Recommended Read, Series Review

Series Review: Dream Man Series by Kristen Ashley (2011)

Heat Factor: It’s Kristin Ashley, so…It’s all pretty much a rolling boil

Character Chemistry: So much sassy back-and-forth

Plot: Action, Sass, Action, #RelationshipGoals, ACTION EEK!!!, #RELATIONSHIPGOALS

Overall: I could listen to Kate Russell read these books ALL DAY (and sometimes I do!)


I’m just going to start with the opening interactions of these books, because they are absolutely wackadoodle:

Mystery Man: For the past 18 months, after the most amazing one night stand she ever had, Gwen has been receiving nocturnal visits from her Mystery Man. He appears in her bedroom at night whenever he wants to, they have bananas amazing sex, and he disappears. (WHAT?! Lololol) Then Gwen finds out her sister is in a bit of trouble, has a run in with the Chaos MC – specifically with Tack, the president – and Mystery Man a.k.a. Hawk Delgado, comes charging into her life with a fierce possessiveness all of a sudden.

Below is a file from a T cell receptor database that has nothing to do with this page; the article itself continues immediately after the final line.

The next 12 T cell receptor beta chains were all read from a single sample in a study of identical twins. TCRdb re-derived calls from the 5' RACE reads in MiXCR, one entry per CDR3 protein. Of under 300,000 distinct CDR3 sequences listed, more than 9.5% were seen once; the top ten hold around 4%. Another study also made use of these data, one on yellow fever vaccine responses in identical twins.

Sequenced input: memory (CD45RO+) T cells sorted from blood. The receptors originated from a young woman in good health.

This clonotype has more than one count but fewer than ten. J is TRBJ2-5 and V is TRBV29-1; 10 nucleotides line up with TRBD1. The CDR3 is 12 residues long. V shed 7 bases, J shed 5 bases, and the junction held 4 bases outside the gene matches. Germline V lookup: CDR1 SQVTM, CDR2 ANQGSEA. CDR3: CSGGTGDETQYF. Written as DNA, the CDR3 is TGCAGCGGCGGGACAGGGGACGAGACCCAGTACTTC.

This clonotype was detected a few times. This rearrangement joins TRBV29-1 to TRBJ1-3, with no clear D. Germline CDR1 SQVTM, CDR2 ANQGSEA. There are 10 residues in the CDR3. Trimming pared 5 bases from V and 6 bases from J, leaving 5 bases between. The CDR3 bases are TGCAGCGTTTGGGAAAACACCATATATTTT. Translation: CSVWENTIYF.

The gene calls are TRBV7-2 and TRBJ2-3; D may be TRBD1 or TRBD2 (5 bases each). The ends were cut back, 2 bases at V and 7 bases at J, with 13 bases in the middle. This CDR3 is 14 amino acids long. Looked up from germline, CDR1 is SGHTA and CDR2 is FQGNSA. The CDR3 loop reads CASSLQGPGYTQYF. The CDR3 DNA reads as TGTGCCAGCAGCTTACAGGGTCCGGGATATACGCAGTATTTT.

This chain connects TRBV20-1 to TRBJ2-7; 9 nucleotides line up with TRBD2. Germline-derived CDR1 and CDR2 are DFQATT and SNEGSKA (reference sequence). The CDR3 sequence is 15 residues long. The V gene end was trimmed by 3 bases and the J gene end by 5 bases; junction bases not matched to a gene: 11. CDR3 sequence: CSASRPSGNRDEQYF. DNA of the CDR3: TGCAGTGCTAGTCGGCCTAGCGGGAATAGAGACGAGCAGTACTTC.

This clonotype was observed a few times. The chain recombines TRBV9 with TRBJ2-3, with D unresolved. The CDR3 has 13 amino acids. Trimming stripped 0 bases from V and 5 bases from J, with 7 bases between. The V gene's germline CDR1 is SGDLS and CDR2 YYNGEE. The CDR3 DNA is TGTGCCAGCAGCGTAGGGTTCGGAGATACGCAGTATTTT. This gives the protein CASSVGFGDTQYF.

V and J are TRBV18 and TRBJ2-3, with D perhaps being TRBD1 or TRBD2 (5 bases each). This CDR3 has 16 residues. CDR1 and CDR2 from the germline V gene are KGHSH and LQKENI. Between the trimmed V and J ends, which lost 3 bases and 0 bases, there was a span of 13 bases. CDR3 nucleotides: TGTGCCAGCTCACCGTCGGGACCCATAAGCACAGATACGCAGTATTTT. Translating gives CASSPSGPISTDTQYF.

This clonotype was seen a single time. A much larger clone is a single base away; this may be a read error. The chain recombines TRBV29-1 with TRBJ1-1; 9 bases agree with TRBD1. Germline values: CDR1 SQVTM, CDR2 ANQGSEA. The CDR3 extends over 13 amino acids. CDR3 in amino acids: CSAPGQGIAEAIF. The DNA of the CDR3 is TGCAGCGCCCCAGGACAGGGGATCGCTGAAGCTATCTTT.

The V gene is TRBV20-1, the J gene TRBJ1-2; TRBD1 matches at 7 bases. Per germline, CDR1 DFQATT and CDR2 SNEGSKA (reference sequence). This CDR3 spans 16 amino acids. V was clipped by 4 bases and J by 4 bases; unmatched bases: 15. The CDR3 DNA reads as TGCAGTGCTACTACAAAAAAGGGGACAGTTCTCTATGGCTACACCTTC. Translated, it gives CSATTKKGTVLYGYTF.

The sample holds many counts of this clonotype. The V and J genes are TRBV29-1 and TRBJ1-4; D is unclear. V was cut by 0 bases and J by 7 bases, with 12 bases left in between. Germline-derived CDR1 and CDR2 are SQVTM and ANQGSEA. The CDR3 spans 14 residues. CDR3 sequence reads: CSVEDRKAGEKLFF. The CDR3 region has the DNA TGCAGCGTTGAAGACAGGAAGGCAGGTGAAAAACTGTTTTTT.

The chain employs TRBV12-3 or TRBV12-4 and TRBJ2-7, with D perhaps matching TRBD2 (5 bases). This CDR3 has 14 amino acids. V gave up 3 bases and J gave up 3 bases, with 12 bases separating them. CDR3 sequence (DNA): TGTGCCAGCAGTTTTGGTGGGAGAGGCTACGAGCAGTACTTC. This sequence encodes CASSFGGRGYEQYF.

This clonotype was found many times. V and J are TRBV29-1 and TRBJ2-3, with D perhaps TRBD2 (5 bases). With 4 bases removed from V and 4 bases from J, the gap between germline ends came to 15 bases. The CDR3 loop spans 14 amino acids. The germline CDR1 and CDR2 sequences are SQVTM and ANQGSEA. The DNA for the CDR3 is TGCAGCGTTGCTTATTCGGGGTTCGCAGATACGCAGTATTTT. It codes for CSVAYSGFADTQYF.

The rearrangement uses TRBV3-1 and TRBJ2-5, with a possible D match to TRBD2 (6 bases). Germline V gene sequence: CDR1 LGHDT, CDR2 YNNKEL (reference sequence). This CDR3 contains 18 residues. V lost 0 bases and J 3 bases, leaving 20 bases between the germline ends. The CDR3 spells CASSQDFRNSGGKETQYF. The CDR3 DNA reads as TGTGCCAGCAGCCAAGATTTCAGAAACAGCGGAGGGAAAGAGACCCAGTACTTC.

Wild Man: Tessa O’Hara has been seeing Jake for four months when they finally have sex for the first time. Then he’s suddenly called away and a multi-agency task force breaks down her door and takes her in for questioning at the local DEA office. After hours in the interrogation room, just as she’s been told she’s in the clear and free to go, she sees Jake across the bullpen…with a badge clipped to his belt. Whoops! Turns out he’s actually Brock Lucas, not Jake, and he was sent in to investigate her ties to her drug dealer ex husband.

Law Man: Mara Hanover has a seriously involved system of rating all people, and she, as a 2, knows that there’s no way she can have anything to do with her neighbor, police detective Mitch Lawson, who’s a 10.5. When her sink breaks and she can’t find help to fix it, Mitch finally has an excuse to talk to Mara, who has no idea what to do with the super hot man in her bathroom, and therefore acts like a total goofball. Mitch is called away to work, but Mara promises him a thank you dinner over the weekend, but when she knocks on his door to remind him about their dinner, she finds him with a seriously hot woman in his living room. Cue meltdown spiral.